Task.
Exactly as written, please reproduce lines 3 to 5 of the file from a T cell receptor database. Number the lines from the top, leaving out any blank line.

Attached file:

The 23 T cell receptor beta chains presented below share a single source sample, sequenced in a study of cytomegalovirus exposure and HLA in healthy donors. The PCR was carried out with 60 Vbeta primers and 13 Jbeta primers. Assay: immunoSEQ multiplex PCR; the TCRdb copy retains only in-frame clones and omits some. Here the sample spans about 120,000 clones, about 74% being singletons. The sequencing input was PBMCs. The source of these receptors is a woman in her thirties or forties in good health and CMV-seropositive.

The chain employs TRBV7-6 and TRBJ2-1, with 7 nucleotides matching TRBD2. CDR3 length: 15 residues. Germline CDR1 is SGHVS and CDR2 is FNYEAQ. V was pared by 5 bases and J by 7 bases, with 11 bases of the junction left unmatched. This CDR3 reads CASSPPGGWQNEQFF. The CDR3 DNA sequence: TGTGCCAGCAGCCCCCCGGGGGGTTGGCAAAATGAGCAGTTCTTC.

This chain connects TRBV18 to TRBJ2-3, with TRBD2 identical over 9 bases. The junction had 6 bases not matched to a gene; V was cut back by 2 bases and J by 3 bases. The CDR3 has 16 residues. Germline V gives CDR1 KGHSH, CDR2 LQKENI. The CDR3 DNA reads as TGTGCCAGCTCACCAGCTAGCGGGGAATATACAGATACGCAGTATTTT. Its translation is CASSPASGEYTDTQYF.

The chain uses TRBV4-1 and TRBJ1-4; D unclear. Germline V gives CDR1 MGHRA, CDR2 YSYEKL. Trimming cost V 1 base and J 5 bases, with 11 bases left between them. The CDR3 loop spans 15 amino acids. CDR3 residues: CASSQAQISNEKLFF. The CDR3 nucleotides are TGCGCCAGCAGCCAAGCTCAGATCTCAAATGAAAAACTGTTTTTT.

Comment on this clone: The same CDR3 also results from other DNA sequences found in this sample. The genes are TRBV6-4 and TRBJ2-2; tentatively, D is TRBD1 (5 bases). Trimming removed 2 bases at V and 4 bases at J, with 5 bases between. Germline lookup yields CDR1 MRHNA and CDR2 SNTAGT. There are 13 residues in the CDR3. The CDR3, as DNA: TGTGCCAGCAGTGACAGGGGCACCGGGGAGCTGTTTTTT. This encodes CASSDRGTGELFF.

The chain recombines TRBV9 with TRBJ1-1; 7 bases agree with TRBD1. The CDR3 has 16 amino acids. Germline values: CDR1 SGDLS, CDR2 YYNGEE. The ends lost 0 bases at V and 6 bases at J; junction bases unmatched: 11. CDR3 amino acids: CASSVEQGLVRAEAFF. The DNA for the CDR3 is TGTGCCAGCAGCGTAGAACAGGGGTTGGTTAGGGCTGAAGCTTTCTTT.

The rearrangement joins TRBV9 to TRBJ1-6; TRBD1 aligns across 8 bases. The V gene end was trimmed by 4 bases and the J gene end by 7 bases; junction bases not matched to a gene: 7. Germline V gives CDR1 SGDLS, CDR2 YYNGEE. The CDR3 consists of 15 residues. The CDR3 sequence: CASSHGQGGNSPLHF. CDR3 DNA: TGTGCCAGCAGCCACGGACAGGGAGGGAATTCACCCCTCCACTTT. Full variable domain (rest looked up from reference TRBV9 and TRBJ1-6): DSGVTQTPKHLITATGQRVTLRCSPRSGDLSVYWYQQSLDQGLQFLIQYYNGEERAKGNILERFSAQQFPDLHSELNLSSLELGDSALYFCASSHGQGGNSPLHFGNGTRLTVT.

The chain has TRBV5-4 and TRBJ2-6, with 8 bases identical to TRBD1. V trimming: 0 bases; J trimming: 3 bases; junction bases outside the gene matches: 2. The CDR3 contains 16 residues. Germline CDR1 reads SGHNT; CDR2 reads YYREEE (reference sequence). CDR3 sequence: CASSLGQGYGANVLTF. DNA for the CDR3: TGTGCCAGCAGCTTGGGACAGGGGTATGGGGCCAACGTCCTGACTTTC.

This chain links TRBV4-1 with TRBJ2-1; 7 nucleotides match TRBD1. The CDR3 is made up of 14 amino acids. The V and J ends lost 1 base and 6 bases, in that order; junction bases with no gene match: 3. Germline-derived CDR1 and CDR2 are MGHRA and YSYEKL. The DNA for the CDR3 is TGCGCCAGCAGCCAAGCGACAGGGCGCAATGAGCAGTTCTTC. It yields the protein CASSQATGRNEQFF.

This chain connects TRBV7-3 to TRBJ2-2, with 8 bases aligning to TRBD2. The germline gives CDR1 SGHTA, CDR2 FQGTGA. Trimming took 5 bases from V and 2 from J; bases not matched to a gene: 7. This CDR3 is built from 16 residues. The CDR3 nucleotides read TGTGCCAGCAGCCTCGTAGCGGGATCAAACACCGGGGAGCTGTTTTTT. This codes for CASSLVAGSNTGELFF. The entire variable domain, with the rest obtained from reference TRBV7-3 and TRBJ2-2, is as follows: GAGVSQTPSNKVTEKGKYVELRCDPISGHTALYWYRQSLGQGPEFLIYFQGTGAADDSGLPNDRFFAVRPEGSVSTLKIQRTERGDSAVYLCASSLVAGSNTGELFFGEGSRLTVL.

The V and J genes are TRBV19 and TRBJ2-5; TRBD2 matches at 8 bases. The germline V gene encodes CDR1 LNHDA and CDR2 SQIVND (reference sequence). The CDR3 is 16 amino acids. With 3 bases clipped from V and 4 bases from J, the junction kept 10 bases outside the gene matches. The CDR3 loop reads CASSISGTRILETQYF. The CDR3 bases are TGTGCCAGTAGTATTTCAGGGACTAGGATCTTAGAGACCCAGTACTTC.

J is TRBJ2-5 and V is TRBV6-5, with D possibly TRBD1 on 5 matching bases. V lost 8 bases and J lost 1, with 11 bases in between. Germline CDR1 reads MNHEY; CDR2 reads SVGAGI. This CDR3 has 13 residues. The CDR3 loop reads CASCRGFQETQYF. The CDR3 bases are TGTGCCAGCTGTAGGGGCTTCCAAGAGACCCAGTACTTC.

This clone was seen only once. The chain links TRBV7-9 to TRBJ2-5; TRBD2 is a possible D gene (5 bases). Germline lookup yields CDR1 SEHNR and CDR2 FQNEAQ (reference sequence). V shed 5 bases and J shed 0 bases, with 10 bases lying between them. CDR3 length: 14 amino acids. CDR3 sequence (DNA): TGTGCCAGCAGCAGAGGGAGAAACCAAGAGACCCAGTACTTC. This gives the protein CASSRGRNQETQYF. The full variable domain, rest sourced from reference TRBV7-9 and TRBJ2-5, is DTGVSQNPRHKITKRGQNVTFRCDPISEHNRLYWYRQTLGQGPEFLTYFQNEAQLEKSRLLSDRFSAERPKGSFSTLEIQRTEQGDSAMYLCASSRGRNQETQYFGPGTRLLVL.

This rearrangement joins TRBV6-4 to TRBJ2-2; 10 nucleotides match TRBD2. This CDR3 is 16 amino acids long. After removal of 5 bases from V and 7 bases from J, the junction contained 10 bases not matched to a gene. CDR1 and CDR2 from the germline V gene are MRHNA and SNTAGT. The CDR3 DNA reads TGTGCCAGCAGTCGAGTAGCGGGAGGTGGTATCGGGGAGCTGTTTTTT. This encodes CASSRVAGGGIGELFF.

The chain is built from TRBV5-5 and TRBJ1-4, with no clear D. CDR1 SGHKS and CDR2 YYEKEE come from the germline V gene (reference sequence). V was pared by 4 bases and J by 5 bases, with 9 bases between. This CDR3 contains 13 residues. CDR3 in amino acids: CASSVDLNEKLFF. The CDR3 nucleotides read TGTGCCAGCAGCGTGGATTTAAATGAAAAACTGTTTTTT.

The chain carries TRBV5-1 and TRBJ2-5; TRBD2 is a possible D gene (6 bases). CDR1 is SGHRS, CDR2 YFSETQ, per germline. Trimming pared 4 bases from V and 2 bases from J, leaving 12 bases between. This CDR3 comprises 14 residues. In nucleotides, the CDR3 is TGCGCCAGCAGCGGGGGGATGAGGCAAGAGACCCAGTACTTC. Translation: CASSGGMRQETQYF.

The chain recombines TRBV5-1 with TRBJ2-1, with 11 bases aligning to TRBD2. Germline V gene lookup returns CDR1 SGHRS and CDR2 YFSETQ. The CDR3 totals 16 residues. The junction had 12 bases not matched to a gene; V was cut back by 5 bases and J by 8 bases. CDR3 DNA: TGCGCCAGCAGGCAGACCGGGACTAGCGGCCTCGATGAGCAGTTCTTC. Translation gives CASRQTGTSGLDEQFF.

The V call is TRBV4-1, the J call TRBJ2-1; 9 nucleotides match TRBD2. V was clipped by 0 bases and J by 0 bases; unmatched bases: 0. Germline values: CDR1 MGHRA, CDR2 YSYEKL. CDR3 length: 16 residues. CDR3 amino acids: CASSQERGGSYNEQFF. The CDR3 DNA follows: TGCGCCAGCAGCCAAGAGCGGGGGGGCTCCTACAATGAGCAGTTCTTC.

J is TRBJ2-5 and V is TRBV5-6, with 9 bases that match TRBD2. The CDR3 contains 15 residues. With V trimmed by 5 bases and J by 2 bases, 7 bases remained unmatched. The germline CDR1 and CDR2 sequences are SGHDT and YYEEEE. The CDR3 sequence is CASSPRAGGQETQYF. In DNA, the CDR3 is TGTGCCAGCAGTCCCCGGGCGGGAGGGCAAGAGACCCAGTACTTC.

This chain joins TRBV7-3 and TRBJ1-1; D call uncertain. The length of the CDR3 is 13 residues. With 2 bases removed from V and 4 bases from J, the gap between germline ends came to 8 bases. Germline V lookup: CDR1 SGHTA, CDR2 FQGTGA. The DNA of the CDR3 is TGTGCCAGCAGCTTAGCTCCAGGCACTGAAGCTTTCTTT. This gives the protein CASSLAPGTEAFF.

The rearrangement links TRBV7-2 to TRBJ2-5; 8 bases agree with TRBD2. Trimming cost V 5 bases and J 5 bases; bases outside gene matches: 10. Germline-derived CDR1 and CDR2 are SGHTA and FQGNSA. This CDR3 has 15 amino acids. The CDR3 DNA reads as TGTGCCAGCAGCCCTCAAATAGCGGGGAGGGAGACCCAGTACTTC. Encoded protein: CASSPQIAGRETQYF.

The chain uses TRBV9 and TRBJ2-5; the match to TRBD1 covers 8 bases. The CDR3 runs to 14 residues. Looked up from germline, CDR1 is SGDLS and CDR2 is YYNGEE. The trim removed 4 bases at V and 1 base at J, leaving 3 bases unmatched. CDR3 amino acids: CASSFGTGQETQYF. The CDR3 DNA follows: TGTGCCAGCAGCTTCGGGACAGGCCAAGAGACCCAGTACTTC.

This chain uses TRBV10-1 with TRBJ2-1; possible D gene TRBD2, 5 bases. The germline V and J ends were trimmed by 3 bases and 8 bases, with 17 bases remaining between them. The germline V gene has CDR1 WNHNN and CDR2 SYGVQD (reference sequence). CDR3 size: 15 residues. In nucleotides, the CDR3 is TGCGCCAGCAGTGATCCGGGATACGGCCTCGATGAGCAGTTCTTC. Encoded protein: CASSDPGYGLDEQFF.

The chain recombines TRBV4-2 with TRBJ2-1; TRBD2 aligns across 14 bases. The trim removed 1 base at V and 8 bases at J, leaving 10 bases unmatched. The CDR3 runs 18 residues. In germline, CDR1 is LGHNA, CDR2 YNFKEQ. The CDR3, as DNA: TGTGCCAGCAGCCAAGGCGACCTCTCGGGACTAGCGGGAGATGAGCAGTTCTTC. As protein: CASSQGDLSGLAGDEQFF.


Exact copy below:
This chain connects TRBV18 to TRBJ2-3, with TRBD2 identical over 9 bases. The junction had 6 bases not matched to a gene; V was cut back by 2 bases and J by 3 bases. The CDR3 has 16 residues. Germline V gives CDR1 KGHSH, CDR2 LQKENI. The CDR3 DNA reads as TGTGCCAGCTCACCAGCTAGCGGGGAATATACAGATACGCAGTATTTT. Its translation is CASSPASGEYTDTQYF.

The chain uses TRBV4-1 and TRBJ1-4; D unclear. Germline V gives CDR1 MGHRA, CDR2 YSYEKL. Trimming cost V 1 base and J 5 bases, with 11 bases left between them. The CDR3 loop spans 15 amino acids. CDR3 residues: CASSQAQISNEKLFF. The CDR3 nucleotides are TGCGCCAGCAGCCAAGCTCAGATCTCAAATGAAAAACTGTTTTTT.

Comment on this clone: The same CDR3 also results from other DNA sequences found in this sample. The genes are TRBV6-4 and TRBJ2-2; tentatively, D is TRBD1 (5 bases). Trimming removed 2 bases at V and 4 bases at J, with 5 bases between. Germline lookup yields CDR1 MRHNA and CDR2 SNTAGT. There are 13 residues in the CDR3. The CDR3, as DNA: TGTGCCAGCAGTGACAGGGGCACCGGGGAGCTGTTTTTT. This encodes CASSDRGTGELFF.